Prior studies have demonstrated increased mortality for older adults and patients with high-risk underlying conditions and COVID-19.1 However, the additional likelihood of hospitalization for older adults with these conditions compared to younger patients is unknown.


The objective of this study was to measure the increased odds of hospitalization for those 65 to 74 years old and >75 years old compared to those <65 years old with high-risk conditions at COVID-19 diagnosis.


Data for 25,834 patients with SARS-CoV-2 infection, diagnosed by RNA nucleic acid amplification, were analyzed for March 10, 2020, through January 14, 2021, from the University of California COVID Research Data Set (UC CORDS). UC CORDS contains SARS-CoV-2 testing results and COVID-19 treatment information collected from across University of California (UC) Health and is distributed weekly for research purposes. Per UC Health reporting, patients were designated as having a COVID-19-related hospitalization if admitted within 30-days of diagnosis or tested positive during the stay. Presence of high-risk conditions hypertension, hyperlipidemia, heart disease, type 2 diabetes, cancer, asthma/chronic obstructive pulmonary disorder (COPD), chronic kidney disease (CKD), and end-stage renal disease (ESRD) was determined using the International Classification of Diseases, Tenth Revision, Clinical Modification (ICD-10-CM) codes in the electronic health record (EHR). A combined cardiovascular risk factors category that included patients with hypertension, hyperlipidemia, or heart disease was also assessed. Preexisting conditions included ICD-10-CM codes up to one-year preceding COVID-19 diagnosis. Multiple logistic regression was used for estimation of odds ratios. Exposure variables were older adult categories defined as 65 to 74 years old and >75 years old. Outcome variable was COVID-19-related hospitalization. Adjustment variables were gender and race/ethnicity extracted from EHR. All analyses performed in R, version 3.6.3 (R Project for Statistical Computing). Statistical significance set at level of alpha = 0.05. UC CORDS was operationalized by UC Health as “non-human subjects research” and analyses are considered institutional review board exempt.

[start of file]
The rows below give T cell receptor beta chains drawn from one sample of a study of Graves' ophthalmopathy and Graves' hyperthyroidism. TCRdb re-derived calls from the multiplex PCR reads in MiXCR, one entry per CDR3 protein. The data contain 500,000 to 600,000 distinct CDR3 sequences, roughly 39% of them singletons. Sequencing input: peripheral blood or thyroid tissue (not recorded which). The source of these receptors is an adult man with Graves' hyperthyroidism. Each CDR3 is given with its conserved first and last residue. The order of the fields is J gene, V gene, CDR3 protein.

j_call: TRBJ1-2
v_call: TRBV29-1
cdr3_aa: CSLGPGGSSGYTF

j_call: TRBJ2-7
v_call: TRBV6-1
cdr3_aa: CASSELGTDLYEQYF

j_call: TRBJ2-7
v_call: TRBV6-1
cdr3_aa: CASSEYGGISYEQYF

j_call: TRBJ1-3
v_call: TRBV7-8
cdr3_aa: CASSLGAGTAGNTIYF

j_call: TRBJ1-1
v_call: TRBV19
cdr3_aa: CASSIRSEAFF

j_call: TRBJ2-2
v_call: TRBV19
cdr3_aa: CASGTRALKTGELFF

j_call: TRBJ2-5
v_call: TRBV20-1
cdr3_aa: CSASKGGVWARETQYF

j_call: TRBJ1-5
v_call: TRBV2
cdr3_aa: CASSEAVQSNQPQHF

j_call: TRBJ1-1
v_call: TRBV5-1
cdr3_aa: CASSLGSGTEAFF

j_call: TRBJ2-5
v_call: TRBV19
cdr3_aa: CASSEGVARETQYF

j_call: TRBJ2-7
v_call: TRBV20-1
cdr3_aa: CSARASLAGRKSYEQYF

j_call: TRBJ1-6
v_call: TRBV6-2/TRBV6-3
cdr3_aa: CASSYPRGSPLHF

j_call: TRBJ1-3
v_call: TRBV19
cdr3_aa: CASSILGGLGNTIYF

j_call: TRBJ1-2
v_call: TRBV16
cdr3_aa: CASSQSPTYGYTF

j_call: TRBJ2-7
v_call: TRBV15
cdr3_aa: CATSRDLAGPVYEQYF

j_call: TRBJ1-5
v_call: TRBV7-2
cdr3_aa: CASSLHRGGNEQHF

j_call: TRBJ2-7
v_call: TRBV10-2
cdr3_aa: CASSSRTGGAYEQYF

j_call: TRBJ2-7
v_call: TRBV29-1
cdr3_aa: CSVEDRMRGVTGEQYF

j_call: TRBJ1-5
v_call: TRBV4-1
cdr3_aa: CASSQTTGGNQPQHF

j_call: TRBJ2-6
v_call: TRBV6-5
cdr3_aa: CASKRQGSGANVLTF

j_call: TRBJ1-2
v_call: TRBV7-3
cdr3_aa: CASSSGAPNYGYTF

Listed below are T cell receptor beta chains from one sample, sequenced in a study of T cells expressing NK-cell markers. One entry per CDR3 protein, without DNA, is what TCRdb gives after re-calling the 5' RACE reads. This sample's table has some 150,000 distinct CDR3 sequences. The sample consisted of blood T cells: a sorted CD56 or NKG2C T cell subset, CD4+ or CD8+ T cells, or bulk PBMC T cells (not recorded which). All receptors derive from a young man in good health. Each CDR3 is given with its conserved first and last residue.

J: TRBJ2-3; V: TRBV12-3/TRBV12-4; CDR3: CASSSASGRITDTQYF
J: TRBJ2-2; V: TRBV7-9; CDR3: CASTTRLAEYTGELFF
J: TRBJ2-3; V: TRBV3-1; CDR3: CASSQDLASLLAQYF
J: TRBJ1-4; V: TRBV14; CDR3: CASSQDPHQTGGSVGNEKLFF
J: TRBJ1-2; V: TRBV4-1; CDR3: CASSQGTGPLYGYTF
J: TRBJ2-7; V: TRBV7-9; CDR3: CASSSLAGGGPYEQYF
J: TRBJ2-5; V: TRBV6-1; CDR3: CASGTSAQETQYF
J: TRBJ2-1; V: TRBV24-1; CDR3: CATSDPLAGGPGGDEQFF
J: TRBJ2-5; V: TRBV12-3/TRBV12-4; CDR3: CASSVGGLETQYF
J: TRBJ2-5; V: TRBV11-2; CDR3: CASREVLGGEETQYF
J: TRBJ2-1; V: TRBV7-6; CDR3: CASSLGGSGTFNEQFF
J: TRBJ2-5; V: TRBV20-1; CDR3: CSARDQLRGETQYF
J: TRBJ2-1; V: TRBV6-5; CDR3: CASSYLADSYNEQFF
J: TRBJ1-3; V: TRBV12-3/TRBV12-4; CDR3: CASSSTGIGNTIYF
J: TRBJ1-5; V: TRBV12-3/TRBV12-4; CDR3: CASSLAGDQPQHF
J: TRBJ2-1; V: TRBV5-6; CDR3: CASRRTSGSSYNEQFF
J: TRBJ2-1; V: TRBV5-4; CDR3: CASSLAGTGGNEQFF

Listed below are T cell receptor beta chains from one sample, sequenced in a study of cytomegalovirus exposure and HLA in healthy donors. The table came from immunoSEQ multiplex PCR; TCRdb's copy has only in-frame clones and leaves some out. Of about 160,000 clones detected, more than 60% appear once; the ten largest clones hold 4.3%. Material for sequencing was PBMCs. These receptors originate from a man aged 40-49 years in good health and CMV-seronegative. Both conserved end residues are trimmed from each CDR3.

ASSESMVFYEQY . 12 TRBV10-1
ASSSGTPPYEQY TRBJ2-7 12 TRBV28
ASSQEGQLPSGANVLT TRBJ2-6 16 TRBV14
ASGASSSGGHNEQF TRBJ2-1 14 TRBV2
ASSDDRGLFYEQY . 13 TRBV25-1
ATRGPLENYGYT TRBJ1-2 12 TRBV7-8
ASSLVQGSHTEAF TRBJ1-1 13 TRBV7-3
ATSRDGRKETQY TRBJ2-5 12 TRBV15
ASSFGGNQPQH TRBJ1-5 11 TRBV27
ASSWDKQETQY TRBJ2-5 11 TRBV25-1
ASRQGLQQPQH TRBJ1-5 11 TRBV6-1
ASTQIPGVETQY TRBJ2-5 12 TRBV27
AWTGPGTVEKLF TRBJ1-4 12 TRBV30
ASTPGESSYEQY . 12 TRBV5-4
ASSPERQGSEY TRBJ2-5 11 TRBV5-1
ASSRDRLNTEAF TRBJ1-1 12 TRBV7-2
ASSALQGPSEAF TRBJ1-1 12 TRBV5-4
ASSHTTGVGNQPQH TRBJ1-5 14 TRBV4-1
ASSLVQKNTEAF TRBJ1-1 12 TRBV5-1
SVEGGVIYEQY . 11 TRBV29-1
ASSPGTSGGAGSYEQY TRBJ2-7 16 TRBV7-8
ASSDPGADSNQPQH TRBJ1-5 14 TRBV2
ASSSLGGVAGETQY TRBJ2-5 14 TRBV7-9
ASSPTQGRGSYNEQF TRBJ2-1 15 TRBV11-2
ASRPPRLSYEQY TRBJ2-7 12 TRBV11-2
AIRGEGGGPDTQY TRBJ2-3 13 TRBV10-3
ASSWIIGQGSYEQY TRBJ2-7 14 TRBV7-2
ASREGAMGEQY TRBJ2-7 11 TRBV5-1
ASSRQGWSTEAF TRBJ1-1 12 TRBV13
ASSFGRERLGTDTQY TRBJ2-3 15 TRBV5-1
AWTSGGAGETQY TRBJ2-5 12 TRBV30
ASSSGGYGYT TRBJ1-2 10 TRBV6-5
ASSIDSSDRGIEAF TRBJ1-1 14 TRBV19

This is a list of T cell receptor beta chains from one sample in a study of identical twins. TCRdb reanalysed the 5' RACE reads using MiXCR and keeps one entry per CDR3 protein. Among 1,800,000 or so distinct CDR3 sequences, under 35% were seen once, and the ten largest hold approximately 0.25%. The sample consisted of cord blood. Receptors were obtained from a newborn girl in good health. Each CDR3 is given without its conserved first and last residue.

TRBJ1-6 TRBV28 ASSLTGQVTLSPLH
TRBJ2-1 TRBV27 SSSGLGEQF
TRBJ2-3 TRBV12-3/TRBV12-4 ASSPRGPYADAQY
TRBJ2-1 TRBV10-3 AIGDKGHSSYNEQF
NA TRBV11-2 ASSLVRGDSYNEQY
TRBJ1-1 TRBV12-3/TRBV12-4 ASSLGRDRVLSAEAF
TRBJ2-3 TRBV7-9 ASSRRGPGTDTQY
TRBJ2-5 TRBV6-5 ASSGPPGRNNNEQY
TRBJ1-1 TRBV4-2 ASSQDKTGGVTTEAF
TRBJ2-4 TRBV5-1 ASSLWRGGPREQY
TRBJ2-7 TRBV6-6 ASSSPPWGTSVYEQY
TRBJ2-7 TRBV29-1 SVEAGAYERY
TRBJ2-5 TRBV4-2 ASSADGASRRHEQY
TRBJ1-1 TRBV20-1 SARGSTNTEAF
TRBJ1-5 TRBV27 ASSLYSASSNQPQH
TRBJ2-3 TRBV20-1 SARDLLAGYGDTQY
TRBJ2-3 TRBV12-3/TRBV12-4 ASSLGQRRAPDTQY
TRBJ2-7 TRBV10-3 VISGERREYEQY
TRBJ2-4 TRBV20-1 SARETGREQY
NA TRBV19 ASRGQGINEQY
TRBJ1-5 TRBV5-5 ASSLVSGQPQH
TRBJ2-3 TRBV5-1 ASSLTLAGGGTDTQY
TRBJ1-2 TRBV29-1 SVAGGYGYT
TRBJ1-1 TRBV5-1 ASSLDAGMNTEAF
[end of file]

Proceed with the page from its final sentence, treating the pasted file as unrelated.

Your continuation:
The mean [SD] age of the study population was 42.4 [20.6] years. The sample was 53% female, 43% were White, 22% non-White Hispanic, 7% Asian, 6% Black, and 44% reported as “Other” (Table 1). For each high-risk condition group, those 65 to 74 years old and >75 were at increased odds of hospitalization compared to patients < 65. All differences between older adult categories and <65 reference category were statistically significant except for heart disease and cancer in the 65- to 74-year-old category. The largest OR was 3.38 [95% CI, 2.47 to 4.62] for patients >75 with asthma/COPD. The magnitude in odds of hospitalization for those >75 increased to an OR of 2.76 [95% CI, 1.44 to 5.28] for the ESRD group compared to OR of 1.60 [95% CI, 1.19 to 2.14] for the CKD group. The OR for patients with either hypertension, hyperlipidemia, or heart disease was 1.55 [95% CI, 1.36 to 1.77] in 65- to 74-year-olds and 2.56 [95% CI, 2.19 to 3.01] in those >75 (Fig. 1).

Table 1 Patient Characteristics
Figure 1
figure 1

Odds Ratios of Hospitalization Associated with Older Adult Status Category by Comorbidity.


In this analysis of COVID-19-positive patients in a large, diverse, state-wide health system, adults >65 years with underlying high-risk conditions were much more likely to be hospitalized following SARS-CoV-2 infection than younger patients with high-risk conditions adjusted for gender and race/ethnicity. The observational nature of this study precludes confirmation of a cause and effect relationship between age and hospitalization, but rather demonstrated an association between older age and hospitalization. As of April 15, 2021, COVID-19 vaccination is available to all adults in the USA.2 However, a significant portion of the highest risk population (adults >65 years old and adults with high-risk conditions) remain unvaccinated accompanied by a troubling slowing rate of vaccination in older adults.3 As cases and hospitalizations persist4 and highly transmissible SARS-CoV-2 variants gain dominance,5 outreach efforts to vaccinate these high-risk unvaccinated individuals is critical. We will need to rethink our vaccination strategies to significantly improve convenience and outreach to reach this population. Full vaccination (i.e., 2 doses of the mRNA-based vaccines) of this population is crucial to ensure this most vulnerable population is protected as rapidly as possible. Furthermore, in the high-risk individuals that become infected with SARS-CoV-2, we should prioritize monoclonal antibody therapies, which have shown a benefit in these persons.6